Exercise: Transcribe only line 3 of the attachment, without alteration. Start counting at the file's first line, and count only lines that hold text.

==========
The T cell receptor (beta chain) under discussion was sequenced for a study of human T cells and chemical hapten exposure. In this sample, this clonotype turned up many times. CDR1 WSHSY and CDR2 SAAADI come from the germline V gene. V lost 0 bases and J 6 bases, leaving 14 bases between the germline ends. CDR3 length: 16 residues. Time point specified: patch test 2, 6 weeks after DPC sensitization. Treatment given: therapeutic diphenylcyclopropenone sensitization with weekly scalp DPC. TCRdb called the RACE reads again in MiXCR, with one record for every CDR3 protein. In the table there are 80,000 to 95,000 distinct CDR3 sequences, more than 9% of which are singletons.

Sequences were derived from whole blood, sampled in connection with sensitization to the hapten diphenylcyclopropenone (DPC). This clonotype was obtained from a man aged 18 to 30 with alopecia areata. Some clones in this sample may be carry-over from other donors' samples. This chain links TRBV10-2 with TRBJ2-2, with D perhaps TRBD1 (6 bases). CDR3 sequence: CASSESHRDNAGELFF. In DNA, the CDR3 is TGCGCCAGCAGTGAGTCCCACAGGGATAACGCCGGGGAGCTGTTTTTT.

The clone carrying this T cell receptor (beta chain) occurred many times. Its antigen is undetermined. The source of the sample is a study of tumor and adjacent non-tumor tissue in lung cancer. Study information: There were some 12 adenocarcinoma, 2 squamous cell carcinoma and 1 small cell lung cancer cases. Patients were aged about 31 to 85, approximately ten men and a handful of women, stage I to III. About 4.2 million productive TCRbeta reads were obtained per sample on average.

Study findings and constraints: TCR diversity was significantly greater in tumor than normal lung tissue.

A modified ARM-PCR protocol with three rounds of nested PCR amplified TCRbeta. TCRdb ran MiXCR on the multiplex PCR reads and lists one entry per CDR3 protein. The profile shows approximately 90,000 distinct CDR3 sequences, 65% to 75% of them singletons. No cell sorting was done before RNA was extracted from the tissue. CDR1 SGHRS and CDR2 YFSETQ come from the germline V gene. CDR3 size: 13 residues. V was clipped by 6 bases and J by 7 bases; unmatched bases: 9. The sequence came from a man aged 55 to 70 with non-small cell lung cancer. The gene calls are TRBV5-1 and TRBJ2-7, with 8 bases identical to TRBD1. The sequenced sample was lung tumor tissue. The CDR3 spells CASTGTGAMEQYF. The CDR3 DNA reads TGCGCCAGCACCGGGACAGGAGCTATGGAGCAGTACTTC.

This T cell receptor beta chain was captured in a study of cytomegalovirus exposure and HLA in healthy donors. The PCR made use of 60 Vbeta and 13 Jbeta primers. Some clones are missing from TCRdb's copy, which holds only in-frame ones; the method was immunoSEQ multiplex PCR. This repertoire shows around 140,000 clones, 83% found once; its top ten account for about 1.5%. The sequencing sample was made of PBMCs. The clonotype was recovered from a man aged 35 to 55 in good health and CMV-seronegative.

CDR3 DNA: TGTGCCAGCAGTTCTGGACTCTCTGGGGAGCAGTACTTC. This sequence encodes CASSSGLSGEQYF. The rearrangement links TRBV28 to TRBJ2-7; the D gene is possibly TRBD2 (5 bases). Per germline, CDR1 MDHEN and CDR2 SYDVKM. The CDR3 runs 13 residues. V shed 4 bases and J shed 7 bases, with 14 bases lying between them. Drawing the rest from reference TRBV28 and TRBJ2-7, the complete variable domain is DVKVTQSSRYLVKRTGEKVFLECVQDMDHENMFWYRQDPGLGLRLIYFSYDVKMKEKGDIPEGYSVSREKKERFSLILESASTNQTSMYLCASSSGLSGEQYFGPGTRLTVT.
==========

The clone carrying this T cell receptor (beta chain) occurred many times. Its antigen is undetermined. The source of the sample is a study of tumor and adjacent non-tumor tissue in lung cancer. Study information: There were some 12 adenocarcinoma, 2 squamous cell carcinoma and 1 small cell lung cancer cases. Patients were aged about 31 to 85, approximately ten men and a handful of women, stage I to III. About 4.2 million productive TCRbeta reads were obtained per sample on average.